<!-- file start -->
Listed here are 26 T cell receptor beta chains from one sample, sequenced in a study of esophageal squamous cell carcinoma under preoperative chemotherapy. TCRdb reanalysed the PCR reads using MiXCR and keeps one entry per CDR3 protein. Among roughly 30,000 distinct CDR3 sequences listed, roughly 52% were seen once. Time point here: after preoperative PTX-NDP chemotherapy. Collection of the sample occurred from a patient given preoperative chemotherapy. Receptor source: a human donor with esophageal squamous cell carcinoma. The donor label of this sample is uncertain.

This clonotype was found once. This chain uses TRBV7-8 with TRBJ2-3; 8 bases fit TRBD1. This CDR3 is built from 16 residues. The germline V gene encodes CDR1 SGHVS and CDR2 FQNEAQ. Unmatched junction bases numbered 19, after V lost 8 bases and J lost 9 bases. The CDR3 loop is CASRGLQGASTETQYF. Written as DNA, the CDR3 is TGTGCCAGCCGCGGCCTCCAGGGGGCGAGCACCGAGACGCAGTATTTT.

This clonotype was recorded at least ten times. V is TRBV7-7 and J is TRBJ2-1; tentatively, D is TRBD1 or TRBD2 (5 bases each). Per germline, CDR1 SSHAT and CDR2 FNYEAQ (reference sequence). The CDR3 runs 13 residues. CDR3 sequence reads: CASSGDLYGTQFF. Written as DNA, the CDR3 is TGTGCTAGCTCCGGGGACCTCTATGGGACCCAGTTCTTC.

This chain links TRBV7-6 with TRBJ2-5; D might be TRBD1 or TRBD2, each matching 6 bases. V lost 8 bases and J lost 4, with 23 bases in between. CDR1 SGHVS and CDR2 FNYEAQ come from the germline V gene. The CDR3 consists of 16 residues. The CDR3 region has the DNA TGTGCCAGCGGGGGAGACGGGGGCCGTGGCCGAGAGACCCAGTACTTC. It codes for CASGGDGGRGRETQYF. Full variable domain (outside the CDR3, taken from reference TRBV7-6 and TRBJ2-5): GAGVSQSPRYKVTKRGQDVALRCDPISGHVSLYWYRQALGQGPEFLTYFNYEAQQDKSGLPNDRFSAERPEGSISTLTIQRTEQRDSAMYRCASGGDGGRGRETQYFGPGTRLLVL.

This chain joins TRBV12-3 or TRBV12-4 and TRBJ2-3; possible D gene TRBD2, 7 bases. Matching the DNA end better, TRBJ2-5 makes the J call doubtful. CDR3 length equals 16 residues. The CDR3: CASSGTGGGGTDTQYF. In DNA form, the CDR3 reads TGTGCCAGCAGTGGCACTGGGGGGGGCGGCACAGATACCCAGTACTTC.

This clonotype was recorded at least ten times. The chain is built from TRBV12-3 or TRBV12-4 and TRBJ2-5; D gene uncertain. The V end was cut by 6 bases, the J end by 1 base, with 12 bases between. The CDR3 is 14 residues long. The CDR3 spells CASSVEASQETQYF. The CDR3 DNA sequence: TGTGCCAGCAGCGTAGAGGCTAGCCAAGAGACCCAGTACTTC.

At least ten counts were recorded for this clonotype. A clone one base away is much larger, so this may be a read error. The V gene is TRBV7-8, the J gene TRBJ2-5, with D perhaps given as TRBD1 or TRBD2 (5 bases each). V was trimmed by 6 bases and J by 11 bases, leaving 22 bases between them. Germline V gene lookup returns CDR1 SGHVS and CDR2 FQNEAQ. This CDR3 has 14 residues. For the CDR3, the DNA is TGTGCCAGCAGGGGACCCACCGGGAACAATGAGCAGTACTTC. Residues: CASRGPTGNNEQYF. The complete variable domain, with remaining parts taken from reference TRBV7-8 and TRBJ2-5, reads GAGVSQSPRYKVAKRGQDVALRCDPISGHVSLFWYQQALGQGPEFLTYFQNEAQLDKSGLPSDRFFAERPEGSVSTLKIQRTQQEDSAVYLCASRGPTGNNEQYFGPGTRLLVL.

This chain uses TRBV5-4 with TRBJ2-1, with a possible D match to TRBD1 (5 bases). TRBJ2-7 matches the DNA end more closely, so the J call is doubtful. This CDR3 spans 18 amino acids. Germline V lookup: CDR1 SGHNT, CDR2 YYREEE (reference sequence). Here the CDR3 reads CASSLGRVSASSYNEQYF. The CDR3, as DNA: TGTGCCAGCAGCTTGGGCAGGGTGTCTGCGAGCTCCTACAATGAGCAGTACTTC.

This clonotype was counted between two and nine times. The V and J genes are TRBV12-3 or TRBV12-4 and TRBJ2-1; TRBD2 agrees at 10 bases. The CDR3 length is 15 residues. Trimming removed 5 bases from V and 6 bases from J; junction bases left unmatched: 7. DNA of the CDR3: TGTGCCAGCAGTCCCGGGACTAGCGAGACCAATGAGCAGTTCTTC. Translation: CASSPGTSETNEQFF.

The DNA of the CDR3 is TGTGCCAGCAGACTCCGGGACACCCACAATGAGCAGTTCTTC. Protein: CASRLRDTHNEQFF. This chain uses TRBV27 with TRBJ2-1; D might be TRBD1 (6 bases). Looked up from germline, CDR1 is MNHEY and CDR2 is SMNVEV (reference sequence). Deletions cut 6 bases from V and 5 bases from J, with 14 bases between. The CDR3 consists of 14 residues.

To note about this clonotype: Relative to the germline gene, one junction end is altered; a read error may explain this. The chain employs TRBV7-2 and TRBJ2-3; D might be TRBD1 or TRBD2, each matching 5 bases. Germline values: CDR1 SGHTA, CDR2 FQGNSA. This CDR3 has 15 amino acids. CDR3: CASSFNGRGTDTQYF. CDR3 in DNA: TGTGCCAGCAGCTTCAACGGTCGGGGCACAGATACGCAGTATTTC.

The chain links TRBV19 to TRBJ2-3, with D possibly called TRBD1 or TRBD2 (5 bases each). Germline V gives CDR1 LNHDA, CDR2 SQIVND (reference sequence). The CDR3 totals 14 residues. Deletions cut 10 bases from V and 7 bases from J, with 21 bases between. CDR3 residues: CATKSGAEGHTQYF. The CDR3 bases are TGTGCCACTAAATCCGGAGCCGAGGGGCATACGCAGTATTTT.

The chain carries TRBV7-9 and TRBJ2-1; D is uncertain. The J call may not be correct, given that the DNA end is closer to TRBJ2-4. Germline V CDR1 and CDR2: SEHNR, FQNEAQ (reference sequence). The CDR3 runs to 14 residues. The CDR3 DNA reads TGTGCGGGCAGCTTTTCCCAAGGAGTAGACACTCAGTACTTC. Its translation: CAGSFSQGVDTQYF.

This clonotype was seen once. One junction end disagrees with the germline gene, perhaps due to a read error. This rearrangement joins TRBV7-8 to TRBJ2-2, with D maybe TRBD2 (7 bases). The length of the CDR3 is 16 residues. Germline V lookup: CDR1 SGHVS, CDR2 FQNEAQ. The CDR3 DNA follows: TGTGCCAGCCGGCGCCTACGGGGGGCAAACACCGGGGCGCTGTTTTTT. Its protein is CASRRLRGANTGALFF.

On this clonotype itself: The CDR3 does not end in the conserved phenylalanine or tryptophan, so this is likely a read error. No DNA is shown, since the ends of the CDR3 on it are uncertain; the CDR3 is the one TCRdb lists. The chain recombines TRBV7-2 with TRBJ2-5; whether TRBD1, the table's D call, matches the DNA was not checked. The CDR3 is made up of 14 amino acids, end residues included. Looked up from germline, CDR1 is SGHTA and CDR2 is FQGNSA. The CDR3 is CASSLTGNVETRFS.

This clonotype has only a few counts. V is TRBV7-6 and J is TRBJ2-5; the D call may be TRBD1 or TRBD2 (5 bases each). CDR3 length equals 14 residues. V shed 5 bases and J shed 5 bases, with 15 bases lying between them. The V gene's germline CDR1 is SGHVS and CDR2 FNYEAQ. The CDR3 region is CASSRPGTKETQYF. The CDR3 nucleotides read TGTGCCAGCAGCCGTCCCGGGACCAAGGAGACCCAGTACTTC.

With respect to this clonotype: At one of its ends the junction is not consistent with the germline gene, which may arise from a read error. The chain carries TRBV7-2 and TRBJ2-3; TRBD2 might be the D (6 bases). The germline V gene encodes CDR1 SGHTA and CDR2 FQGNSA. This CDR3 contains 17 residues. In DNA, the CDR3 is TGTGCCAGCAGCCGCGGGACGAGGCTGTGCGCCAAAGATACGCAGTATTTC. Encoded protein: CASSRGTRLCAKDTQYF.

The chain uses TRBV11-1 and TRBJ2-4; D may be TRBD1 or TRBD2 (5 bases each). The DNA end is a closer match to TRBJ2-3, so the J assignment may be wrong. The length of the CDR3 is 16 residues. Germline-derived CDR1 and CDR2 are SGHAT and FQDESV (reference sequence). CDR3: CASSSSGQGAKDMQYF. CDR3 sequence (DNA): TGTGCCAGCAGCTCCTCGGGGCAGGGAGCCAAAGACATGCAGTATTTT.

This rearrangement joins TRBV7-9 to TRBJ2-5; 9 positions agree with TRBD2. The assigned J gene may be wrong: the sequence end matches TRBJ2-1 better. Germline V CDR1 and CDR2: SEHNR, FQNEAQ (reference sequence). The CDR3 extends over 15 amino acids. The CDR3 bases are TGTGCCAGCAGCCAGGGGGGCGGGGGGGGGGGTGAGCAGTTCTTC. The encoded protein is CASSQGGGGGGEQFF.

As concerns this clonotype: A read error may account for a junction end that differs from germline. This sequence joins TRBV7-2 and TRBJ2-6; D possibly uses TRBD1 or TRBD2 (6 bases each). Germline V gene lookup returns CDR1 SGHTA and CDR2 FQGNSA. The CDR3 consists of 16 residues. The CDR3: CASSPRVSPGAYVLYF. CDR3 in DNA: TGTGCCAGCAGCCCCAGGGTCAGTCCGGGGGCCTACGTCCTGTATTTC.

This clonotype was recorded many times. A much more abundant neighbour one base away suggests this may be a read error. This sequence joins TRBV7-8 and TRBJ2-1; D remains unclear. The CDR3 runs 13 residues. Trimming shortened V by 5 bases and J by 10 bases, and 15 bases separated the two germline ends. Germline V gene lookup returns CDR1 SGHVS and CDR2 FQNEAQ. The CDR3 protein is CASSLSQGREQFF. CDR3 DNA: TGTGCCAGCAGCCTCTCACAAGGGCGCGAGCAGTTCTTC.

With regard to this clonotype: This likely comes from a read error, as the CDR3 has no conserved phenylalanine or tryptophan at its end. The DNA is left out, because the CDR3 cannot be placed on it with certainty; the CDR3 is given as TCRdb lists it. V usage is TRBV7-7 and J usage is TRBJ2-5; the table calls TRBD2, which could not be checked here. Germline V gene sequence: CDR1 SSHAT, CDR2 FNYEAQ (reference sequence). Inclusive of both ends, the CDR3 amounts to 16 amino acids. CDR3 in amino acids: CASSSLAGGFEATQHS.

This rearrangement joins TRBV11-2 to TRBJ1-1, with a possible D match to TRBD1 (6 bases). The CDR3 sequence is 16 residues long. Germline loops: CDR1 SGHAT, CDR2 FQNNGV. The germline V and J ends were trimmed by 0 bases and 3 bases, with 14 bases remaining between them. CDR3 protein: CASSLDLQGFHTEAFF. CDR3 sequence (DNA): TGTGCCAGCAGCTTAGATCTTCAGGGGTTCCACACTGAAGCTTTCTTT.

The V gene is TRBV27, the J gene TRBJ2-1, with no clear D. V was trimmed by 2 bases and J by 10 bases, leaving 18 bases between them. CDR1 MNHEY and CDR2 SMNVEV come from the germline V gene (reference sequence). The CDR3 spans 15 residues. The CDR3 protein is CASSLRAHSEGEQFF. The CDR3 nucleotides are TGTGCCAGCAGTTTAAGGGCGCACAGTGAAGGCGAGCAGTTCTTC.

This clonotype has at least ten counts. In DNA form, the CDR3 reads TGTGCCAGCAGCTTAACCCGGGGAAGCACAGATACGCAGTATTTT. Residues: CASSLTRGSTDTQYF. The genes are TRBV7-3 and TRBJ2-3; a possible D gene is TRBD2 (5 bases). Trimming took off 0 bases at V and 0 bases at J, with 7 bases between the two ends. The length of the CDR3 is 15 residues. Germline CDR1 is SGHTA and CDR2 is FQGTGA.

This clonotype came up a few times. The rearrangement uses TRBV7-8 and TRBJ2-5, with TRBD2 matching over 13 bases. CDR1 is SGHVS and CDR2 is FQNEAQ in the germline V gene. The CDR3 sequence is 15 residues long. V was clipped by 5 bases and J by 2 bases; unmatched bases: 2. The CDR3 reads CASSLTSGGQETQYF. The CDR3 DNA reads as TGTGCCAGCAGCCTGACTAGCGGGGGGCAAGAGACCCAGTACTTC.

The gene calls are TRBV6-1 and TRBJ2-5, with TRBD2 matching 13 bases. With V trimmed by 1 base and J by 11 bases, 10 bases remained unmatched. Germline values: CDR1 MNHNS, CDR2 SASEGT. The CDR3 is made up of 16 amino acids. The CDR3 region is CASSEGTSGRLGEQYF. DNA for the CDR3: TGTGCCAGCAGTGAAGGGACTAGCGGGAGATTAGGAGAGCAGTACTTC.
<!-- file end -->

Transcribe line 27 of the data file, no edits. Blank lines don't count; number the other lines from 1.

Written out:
The gene calls are TRBV6-1 and TRBJ2-5, with TRBD2 matching 13 bases. With V trimmed by 1 base and J by 11 bases, 10 bases remained unmatched. Germline values: CDR1 MNHNS, CDR2 SASEGT. The CDR3 is made up of 16 amino acids. The CDR3 region is CASSEGTSGRLGEQYF. DNA for the CDR3: TGTGCCAGCAGTGAAGGGACTAGCGGGAGATTAGGAGAGCAGTACTTC.